Ann "Babe" Huggett
This isn't the future we were promised
By Ann "Babe" Huggett
June 18, 2009

Way back when dinosaurs ruled the Earth, way back before personal computers, way back before cyberspace became the new frontier, there was Science Fiction and I was addicted to it. I read everything that I could get my hands on. I cut my baby teeth on Jules Verne and H.G. Wells but came to love all of Isaac Asimov's works, read Heinlein until dizzy, lingered over Ray Bradbury's prose-poetry, consumed A. E. Van Vogt, enjoyed Kurt Vonnegut's quirky extrapolations, got into compare-and-contrast mode between Aldous Huxley and George Orwell's dystopias, fantasized my way through Tolkein and C.S. Lewis and always made a beeline for anything written by Theodore Sturgeon, Philip K. Dick, Fritz Leiber, Harlan Ellison and Larry Niven. I was the first in line at the local news agent for the latest monthly editions of Amazing Adventures, Analog, and Fantasy and Science Fiction Magazine.

At Disneyland, while other kids raced up Main Street to enter Fantasyland or Adventureland, I would always hit Tomorrowland first. Specifically, I headed straight for the "Rocket to the Moon" ride with its imaginative walk-through area showing an audio-animatronics mock-up of NASA's Houston Control Center, where my father had been responsible for the real-life computer installation and set-up. Then it was into the ride's circular rocket chamber amphitheater with in-the-middle movie screens on floor and ceiling "showing" your out-of-this-world flight to around the Moon and back. The seats were on a hydraulic system so that when you "blasted off," you would "sink down" from the force of acceleration then lightly "lift up" to simulate a floating feeling of anti-gravity.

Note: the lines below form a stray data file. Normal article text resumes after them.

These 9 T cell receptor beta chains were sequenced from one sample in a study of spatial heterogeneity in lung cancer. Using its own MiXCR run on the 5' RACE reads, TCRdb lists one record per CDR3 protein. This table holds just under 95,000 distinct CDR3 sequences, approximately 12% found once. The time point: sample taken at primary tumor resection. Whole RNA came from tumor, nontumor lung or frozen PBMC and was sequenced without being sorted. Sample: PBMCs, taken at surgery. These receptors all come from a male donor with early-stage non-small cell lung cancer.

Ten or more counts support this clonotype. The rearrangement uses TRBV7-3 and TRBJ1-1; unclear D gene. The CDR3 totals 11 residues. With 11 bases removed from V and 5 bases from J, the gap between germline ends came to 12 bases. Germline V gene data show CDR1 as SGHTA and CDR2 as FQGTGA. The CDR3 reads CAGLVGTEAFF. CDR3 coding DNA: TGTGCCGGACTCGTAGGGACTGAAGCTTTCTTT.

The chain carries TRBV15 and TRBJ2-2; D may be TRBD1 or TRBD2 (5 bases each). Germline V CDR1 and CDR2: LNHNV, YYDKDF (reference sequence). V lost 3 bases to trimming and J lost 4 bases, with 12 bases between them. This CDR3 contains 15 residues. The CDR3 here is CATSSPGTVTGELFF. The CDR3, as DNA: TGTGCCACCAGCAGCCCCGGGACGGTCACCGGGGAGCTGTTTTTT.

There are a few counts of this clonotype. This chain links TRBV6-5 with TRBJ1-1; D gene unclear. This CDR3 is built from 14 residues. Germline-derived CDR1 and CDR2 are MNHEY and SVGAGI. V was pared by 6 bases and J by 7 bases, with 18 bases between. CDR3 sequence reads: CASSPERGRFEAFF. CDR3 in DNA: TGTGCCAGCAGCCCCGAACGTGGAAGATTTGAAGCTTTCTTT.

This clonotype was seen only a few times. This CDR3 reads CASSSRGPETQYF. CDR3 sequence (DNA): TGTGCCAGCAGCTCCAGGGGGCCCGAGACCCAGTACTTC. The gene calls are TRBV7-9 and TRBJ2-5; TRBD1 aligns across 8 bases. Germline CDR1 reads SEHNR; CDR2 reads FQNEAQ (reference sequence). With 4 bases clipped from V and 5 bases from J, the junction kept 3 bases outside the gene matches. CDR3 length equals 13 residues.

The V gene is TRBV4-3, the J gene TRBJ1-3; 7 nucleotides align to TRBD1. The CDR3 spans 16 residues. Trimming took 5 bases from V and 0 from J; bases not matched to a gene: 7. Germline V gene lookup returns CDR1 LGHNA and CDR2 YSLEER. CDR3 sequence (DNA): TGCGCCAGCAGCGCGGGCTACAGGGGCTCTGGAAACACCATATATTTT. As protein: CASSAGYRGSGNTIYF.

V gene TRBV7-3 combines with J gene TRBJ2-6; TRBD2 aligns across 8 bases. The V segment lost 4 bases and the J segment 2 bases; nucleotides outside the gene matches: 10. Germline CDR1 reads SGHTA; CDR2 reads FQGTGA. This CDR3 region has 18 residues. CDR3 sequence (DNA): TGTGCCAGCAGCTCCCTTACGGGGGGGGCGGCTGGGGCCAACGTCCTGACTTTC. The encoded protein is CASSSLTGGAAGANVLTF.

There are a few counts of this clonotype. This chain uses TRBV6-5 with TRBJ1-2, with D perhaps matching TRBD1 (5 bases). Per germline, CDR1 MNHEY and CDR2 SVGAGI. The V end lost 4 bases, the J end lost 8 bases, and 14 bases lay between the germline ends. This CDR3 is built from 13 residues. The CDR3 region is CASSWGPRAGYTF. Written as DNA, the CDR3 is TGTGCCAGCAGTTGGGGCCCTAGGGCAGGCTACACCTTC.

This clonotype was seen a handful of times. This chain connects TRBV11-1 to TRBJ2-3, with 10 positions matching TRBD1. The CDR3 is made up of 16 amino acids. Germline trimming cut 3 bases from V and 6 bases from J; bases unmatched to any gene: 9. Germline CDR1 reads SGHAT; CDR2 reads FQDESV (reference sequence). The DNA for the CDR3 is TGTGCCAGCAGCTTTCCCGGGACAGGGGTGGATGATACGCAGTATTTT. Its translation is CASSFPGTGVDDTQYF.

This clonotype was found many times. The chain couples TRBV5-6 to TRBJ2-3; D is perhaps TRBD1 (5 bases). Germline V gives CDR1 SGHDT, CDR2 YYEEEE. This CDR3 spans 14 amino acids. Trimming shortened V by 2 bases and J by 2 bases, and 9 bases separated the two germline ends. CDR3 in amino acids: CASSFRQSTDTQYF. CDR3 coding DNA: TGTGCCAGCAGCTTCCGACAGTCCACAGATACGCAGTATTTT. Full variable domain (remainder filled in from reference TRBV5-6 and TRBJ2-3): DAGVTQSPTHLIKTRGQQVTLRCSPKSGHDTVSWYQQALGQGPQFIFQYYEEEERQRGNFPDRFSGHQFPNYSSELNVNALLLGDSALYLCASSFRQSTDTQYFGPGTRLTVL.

Then the Moon would come into view and we'd circle around to the dark side where there would always be the super-secret, tin foil hat, delicious discovery of an alien observation base all lit up and operational. The panicky chatter of our rocket jockeys over the intercom would swear all junior astronauts to secrecy. Great stuff and great fun!

Time, tide and fashion have since done away with that ride but the promise of what is out there still resonates with me. Early televised launches, where you were never quite sure if the rocket would get off the ground or crumble back onto the launch pad before exploding, made for great live television. The Eagle landing on the Moon in July of 1969 was incredibly exciting and the 1986 Space Shuttle Challenger disaster was horrifyingly sad.

And then the space industry got into a rut. The first space shuttle to go up had everyone cheering but shuttle after shuttle after shuttle, where nothing moved forward except payday for NASA engineers soon bored America silly. The International Space Station, which should have been a functionally working way station between the Earth and what should be by now our Moon base colonies, is just a nuts-and-bolts slum — housing the same-old, same-old of tired Third Grade science experiments of the effects of zero gravity on bean sprouts.